Players take the role of journalist Rose Archer as she steps aboard Nikola Tesla’s ship, the Helios in 1897. Like Andrew Ryan before him (or after him, depending on perspective), Tesla has created a microcosm in which scientific freedom is unrestricted, with disastrous outcomes. Rose’s first impression is of a quarantine sign at the entrance to a still, dead ship, but she presses on regardless in search of her lost sister.

With Close to the Sun, developer Storm in a Teacup aims to provide an intense horror experience. The Helios holds none of BioShock’s shotguns or Plasmids. Instead, players have no means to defend themselves, with gameplay focusing on hiding from and escaping the threats on board.

Check out OnlySP’s final review of the game here.

RAGE 2

Release Date: May 14, 2019
Platforms: PC, PlayStation 4, Xbox One

For anyone to whom the slow, meditative approach does not appeal, Bethesda is busting out the big guns with the long-awaited, little-expected sequel, RAGE 2.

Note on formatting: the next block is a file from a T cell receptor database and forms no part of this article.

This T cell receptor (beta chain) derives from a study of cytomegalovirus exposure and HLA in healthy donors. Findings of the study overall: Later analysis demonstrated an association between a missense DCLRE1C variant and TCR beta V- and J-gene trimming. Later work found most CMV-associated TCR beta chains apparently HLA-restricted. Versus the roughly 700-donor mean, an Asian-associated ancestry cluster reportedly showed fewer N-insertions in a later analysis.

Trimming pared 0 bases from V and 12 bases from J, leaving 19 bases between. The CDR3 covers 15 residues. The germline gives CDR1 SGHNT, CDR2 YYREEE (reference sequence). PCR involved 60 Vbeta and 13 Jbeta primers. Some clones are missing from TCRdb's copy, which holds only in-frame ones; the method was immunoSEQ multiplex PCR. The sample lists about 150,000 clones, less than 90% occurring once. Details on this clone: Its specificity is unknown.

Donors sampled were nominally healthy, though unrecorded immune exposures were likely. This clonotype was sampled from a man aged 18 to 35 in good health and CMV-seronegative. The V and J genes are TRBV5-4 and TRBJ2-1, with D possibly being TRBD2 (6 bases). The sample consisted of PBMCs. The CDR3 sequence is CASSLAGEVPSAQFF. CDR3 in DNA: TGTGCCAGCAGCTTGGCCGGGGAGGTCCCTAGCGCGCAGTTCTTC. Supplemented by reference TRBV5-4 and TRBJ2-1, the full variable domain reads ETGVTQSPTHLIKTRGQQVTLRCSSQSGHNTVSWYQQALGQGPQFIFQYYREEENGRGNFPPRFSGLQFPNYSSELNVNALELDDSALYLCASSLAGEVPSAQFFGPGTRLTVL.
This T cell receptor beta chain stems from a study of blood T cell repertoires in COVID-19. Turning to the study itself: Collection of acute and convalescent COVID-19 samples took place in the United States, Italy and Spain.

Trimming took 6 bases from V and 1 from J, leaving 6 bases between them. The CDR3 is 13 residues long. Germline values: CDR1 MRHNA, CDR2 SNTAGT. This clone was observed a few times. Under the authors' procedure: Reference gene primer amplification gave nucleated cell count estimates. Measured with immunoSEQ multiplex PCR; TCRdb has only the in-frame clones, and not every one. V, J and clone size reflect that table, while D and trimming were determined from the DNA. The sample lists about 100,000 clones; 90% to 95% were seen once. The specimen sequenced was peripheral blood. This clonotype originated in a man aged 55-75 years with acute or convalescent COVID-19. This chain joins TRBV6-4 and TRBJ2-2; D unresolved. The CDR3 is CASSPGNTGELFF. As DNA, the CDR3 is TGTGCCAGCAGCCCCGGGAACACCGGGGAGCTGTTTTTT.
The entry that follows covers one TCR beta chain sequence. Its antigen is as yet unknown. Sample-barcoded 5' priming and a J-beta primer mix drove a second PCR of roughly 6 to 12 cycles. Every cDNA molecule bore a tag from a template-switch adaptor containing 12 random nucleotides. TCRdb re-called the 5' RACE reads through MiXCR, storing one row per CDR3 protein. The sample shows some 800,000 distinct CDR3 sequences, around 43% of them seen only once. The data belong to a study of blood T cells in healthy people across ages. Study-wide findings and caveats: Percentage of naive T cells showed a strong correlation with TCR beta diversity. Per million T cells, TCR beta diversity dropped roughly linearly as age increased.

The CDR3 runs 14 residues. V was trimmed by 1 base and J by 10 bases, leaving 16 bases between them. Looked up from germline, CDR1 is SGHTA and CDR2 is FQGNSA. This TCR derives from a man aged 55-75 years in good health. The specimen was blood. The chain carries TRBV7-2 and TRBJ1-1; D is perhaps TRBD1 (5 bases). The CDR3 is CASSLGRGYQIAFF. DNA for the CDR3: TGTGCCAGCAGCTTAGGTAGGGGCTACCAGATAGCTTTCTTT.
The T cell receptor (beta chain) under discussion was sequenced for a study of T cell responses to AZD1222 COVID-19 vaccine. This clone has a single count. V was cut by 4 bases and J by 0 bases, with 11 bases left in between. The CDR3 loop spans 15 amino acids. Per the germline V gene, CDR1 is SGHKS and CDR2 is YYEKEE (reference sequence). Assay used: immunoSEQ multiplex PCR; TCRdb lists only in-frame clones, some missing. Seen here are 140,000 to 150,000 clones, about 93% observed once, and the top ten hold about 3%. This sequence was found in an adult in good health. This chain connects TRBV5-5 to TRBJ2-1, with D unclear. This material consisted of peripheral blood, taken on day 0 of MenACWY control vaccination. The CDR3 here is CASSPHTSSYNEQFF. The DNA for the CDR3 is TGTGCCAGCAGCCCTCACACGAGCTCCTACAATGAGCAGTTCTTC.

This time around, id Software has tapped Just Cause and Mad Max developer Avalanche Studios for assistance in developing an open-world game. The result, if the trailers are any indication, is a breakneck, neon-fuelled experience that focuses on insanity and ramps up all the unique aspects of the earlier game.

One focal point of development has been ensuring the interconnectedness of the game’s structure, and the teams have promised a greater focus on narrative this time around. Perhaps in keeping with that, RAGE 2 is being distanced from its predecessor, taking place 30 years later with a new protagonist and a whole new story, though some callbacks will be present.

Although id’s legendary first-person gunplay is a driving force throughout the game, it will be supplemented by some light RPG elements, robust vehicular combat, and post launch challenges and support (though the developers deny that RAGE 2 is designed with a games-as-a-service model in mind).

A Plague Tale: Innocence